Ashleigh Pelto

  • Hosted by DOVE (Domestic Violence Ended), Inc.
  • Sponsored by Jones Day Foundation, Procter & Gamble Co.
  • Service location Quincy, Massachusetts
  • Law school The University of Michigan Law School
  • Issue area Human Trafficking and Victim’s Rights Enforcement
  • Fellowship class year 2020
  • Program Design Your Own Fellowship

The Project

Ashleigh’s project will help her host organization DOVE (Domestic Violence Ended), Inc. expand its current services to include immigration and criminal record relief for human trafficking victims in the South Shore, Massachusetts community.

Human trafficking is one of the most endemic crimes of our time, yet our legal system has only recently begun to address it. In Massachusetts, trafficking was not codified as a crime until 2011—and there remains a lack of knowledge throughout the state about the ability to serve victims through the legal system. Over 90% of trafficking victims are arrested at some point during their trafficking experience and over half believe that all the following convictions were a direct result of their being a victim of trafficking. Further, abuse of the legal process is one of the most common tactics traffickers use to coerce their victims into compliance, and in the labor trafficking context this generally looks like confiscating legal documents, causing victims to overstay their visas, bringing them over to the United States on falsework terms, so when victims escape they are left incredibly vulnerable to United States immigration laws.

Ashleigh is excited about the potential DOVE has to transform the anti-trafficking landscape in Massachusetts by providing Massachusetts trafficking victims with the services they need in order to break free of chains their traffickers have placed upon them and move forward with their healing process.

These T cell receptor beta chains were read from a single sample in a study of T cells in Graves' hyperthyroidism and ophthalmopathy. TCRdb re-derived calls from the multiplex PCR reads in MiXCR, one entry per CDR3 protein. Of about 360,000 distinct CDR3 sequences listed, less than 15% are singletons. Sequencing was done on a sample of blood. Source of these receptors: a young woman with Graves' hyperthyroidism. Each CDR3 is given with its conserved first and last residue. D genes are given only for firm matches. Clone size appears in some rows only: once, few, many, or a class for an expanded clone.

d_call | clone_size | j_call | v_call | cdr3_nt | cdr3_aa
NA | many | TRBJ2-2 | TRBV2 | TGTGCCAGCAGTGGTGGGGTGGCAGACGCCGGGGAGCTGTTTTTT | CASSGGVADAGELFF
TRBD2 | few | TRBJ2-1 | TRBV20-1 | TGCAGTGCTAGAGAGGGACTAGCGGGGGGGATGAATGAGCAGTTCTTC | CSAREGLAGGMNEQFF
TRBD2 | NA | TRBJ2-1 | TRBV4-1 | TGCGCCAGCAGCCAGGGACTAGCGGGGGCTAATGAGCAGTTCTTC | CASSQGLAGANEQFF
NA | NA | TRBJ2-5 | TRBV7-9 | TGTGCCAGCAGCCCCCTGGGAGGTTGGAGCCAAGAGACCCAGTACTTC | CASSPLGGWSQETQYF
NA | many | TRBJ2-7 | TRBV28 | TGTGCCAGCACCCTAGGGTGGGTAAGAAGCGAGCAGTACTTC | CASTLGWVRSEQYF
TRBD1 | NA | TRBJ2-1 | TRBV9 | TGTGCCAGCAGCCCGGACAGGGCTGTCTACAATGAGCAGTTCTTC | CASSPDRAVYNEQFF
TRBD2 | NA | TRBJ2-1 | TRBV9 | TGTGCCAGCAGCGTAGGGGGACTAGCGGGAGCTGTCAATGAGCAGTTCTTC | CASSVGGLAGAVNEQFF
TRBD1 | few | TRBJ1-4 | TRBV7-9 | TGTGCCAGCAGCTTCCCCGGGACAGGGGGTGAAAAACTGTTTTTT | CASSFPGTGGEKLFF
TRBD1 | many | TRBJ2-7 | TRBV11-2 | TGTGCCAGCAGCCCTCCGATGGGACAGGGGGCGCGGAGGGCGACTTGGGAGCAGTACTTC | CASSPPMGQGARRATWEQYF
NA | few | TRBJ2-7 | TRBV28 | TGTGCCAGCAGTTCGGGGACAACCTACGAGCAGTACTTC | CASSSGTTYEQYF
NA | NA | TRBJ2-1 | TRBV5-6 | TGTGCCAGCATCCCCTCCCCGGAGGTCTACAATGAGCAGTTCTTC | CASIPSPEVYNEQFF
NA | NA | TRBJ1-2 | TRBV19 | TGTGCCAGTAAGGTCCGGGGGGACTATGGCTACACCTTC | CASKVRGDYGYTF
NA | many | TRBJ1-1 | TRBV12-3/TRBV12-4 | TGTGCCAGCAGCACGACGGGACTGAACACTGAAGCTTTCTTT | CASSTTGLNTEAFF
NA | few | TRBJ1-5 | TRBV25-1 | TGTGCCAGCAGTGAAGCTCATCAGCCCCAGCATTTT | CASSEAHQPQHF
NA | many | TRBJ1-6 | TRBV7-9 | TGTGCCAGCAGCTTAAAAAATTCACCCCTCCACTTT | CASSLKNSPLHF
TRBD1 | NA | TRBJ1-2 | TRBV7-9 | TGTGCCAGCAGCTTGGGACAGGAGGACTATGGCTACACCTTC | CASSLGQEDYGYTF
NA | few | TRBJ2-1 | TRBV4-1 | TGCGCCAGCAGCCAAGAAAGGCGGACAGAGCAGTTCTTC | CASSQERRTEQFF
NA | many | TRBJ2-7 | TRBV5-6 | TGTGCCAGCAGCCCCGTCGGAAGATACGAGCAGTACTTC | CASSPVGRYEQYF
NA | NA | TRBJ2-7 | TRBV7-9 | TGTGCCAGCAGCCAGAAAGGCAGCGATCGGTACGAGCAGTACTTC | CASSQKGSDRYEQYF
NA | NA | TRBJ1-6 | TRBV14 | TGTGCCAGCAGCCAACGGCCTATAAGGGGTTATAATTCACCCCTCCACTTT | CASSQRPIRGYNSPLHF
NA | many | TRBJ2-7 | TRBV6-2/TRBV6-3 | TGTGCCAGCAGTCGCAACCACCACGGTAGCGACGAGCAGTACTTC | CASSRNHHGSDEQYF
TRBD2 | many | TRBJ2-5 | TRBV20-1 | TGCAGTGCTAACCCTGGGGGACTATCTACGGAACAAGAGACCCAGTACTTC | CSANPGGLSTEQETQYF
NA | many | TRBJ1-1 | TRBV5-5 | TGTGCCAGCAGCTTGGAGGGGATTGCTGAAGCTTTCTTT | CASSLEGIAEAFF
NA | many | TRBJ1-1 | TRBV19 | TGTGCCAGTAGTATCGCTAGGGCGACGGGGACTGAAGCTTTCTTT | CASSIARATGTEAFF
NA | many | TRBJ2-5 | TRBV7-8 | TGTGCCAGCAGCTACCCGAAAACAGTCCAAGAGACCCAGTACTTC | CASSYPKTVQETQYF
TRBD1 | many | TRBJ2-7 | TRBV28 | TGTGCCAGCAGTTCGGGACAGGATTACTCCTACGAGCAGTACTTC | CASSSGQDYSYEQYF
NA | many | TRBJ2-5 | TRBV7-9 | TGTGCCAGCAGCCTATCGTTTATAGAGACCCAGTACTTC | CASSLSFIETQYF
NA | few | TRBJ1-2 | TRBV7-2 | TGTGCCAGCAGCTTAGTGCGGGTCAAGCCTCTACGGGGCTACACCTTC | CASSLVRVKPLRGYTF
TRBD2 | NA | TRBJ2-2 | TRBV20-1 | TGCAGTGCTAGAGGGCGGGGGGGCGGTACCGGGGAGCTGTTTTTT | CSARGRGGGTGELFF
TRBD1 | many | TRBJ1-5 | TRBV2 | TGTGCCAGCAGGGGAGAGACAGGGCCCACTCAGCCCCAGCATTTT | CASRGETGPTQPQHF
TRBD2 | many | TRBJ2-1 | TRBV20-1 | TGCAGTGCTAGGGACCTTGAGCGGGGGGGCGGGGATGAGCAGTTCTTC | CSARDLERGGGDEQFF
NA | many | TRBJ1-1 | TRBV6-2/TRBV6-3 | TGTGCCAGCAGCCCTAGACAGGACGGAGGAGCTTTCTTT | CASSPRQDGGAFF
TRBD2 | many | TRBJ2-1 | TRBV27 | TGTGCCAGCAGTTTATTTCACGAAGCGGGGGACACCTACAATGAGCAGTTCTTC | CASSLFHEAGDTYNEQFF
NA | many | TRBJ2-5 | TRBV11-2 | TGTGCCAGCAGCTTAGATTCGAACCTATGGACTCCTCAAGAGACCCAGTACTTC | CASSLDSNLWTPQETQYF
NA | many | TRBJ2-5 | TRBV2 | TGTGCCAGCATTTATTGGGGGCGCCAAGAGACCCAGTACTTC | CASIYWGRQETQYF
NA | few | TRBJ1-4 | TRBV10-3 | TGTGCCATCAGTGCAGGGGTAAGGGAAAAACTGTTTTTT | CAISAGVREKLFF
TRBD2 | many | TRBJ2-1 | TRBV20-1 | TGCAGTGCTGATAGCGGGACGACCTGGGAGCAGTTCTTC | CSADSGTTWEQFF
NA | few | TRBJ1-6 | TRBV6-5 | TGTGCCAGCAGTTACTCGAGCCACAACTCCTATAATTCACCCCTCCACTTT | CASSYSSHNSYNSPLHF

Fellowship Plans

This project will address these issues through criminal record relief, immigration relief, and community partnerships. Criminal record relief will come in the form of applications under Massachusetts’ trafficking victim vacatur law. Under this law, if a trafficking victim can establish that he or she engaged in criminal activity because they were a victim of trafficking at the time, the court can vacate their conviction. Immigration relief will come primarily in the form of T-Visas which are visas specifically designed for victims of human trafficking. This project will rely on DOVE’s existing community partnerships, as well as focus on developing new partnerships, in order to develop a robust relief network focused on addressing the needs of trafficking victims through trainings in victim identification and forms of relief.

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